The Soundscape of Life Is Charred by Tiny Bonfires

Two bedtimes ago, through my window,
I heard a cat get eaten.

As the cat split, it sounded like
a balloon string put to scissors

to make curls so the birthday boy
would smile extra wide.

Last night, by the same window,
I heard mostly my breath, inside of which

was a small baby suckling
my air for his milk.

When I bolted upright, the baby
grew up into a carpenter,

nailing his brains into the side of my lung
to babyproof the light switch.

Flip the switch and it lights
a picture of my emaciated, sore-ridden bum

for my breath to laugh at.
Why is my breath so unlike yours?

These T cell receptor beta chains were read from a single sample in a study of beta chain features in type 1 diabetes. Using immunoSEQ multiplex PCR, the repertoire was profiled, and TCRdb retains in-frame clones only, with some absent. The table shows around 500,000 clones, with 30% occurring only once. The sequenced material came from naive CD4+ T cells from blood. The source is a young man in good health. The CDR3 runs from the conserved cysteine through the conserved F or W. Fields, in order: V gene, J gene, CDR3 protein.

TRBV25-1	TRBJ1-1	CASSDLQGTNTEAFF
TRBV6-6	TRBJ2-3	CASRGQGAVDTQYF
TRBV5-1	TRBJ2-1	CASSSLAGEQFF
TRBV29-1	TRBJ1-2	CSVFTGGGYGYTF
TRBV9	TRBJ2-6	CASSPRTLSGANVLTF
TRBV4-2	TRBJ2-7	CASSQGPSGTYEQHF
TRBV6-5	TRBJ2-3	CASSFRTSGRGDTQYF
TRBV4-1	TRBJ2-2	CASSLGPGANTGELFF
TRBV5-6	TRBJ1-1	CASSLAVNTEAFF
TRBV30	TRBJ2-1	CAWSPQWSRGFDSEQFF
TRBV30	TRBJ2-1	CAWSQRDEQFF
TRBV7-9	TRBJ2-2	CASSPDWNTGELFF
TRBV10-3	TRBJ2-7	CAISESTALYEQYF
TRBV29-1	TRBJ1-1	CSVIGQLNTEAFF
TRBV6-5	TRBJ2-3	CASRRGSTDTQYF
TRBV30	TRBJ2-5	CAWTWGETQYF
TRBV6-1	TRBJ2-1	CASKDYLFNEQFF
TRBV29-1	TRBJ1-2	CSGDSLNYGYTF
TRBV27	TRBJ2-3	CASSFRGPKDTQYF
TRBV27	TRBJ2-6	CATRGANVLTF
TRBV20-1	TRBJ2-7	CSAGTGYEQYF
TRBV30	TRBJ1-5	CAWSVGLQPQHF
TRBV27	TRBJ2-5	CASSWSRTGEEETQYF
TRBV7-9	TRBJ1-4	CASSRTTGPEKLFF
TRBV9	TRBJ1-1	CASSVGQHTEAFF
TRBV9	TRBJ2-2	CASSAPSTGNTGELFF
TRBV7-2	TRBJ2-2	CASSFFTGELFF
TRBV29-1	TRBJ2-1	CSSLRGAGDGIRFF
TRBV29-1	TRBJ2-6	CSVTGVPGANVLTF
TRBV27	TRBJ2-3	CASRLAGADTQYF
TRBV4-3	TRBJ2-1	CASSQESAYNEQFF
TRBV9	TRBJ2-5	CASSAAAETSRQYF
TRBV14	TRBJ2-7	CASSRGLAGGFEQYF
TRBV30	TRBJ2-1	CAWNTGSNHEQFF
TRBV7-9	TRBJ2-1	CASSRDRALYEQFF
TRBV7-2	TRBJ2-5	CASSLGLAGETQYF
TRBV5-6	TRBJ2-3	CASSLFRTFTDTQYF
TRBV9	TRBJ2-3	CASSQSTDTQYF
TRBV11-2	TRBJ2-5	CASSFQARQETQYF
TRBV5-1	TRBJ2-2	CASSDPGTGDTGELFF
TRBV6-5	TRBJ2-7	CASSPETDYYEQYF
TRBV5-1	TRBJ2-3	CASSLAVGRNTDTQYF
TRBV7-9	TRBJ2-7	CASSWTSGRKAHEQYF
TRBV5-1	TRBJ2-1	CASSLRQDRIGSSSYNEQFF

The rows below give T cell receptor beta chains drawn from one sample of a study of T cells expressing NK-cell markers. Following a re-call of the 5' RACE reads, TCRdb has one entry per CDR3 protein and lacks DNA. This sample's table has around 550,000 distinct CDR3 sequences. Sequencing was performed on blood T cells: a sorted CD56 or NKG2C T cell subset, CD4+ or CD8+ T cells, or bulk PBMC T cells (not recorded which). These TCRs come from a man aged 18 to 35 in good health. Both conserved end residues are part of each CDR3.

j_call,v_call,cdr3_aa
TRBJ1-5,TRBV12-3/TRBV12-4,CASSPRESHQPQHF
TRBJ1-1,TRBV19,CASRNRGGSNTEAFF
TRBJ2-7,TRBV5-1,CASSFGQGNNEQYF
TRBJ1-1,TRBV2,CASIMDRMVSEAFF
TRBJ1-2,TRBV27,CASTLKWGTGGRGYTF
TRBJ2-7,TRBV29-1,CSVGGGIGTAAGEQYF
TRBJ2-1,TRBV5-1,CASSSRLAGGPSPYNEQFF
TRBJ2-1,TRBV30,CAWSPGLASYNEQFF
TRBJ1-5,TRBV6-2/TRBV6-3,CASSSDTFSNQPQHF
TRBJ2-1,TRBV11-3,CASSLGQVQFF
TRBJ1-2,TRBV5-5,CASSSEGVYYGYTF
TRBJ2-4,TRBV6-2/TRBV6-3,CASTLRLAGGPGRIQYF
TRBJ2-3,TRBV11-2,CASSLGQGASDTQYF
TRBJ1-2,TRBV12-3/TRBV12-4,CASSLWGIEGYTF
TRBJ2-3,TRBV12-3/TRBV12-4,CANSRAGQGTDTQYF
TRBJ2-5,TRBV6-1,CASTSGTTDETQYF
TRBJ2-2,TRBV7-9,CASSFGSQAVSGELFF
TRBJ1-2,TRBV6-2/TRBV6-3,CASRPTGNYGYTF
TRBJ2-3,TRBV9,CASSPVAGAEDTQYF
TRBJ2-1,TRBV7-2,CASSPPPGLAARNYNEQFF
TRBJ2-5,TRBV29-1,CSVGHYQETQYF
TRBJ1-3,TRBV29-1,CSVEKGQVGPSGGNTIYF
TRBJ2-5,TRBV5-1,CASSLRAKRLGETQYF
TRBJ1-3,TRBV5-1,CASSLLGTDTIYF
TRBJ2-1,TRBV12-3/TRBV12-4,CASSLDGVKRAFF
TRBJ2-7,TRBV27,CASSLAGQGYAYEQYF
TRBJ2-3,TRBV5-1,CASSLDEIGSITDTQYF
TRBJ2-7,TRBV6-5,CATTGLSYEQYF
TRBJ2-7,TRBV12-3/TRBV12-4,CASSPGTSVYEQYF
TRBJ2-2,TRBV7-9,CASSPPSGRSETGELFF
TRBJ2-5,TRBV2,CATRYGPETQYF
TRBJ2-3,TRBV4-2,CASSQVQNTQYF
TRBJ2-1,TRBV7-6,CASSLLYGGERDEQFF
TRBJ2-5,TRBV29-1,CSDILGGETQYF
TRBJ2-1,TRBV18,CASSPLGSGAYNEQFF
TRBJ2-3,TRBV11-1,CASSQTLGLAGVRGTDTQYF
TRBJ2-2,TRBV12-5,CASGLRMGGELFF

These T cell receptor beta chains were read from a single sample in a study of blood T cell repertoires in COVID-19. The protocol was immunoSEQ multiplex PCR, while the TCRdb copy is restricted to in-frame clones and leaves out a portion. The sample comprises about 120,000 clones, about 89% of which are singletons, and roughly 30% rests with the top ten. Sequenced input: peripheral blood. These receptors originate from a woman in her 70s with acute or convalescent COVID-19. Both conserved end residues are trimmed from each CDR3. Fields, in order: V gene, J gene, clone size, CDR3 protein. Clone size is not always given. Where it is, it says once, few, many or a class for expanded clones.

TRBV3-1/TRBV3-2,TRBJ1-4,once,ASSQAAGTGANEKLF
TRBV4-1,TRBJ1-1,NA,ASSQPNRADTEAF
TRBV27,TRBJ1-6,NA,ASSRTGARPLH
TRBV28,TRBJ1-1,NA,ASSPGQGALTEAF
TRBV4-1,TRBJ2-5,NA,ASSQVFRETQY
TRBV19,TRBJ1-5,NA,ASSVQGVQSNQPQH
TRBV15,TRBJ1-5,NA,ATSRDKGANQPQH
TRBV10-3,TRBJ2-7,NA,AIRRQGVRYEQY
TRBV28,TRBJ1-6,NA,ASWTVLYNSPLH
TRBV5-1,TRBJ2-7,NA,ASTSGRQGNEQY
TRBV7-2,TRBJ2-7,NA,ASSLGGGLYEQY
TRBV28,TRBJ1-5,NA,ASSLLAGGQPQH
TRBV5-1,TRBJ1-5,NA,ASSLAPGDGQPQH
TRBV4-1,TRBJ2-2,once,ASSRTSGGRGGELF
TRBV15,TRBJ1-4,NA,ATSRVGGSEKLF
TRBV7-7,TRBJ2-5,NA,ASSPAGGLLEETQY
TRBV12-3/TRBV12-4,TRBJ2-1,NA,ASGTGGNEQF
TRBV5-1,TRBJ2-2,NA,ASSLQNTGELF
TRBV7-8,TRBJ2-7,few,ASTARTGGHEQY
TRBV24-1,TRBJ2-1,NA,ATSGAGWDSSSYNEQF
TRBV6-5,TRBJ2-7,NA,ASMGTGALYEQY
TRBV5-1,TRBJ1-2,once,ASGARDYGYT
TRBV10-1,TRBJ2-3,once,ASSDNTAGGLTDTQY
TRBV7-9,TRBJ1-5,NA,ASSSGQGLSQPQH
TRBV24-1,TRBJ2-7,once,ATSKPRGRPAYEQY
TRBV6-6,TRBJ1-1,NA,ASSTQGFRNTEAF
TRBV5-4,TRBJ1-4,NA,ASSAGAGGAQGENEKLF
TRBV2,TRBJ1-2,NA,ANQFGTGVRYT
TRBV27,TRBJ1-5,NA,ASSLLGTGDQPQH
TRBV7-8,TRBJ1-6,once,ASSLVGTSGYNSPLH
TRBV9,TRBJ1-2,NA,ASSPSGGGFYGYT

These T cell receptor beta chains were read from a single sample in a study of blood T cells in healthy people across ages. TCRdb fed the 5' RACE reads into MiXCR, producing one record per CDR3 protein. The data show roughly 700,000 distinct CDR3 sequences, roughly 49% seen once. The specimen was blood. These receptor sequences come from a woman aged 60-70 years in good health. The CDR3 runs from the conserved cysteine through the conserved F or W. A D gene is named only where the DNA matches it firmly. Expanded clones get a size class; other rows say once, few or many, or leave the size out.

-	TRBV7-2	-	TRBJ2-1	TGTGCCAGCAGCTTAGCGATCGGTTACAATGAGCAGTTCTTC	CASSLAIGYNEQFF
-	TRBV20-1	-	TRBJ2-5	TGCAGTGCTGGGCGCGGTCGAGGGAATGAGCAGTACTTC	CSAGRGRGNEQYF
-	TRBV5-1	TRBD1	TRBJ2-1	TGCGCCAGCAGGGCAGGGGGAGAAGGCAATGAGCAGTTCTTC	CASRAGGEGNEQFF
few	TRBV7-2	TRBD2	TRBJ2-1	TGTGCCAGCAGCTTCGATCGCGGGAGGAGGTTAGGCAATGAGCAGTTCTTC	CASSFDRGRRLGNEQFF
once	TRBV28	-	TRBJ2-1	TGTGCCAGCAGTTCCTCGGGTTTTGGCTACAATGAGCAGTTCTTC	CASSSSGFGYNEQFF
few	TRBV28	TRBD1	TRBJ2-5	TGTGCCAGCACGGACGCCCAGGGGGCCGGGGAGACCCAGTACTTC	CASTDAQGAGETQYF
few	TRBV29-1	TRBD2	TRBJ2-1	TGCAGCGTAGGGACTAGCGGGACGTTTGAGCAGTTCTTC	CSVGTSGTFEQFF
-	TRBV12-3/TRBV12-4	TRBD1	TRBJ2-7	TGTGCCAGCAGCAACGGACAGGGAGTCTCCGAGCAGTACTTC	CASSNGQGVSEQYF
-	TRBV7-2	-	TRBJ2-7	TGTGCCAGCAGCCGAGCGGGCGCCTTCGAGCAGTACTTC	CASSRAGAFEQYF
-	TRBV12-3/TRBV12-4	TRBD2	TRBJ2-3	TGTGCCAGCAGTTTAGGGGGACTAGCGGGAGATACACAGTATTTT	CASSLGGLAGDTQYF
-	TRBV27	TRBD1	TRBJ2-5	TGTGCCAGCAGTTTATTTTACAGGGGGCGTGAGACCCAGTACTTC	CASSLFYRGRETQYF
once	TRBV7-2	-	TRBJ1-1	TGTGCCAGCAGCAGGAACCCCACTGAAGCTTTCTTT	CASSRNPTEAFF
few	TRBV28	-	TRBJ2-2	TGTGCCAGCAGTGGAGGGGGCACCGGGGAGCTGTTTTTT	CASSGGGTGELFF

My ears? Why do I only hear such unnatural things?
Although, come to think of it, death is completely natural.

I’m just exasperated. Everywhere life-sounds
swarm this, our shared pond, like mating turtles.

Cars whoosh, schmoozers hum,
snakes spit poison, Martin and Martina say yes

and sob and hold, but my ears fill up instead
with eggshells cracked by the bumbling parents.

I cleaned my left ear out,
but my nail cut the drum.

It filled with water
and is deaf for now.

I’m leaving the right one dirty. No sudden changes.
Keep everything dry. Let it figure out a way to heal itself.

And me:  just practice living with yourself  deaf.
Sometimes your brain is as unwelcome

as muscles or guns. It’s obvious to others. Maybe even
everyone. Don’t wish for anything. Don’t get organized.

Don’t buy a book. Don’t go to bed early.
Seek out beige, in foodstuffs and landscapes.

Chew gum if  you’re overwhelmed.
You’re in this alone. That means there’s nobody to stop you.

You’re almost at the finish line.
But first, you have to pick a finish line.

More Poems by Max Ritvo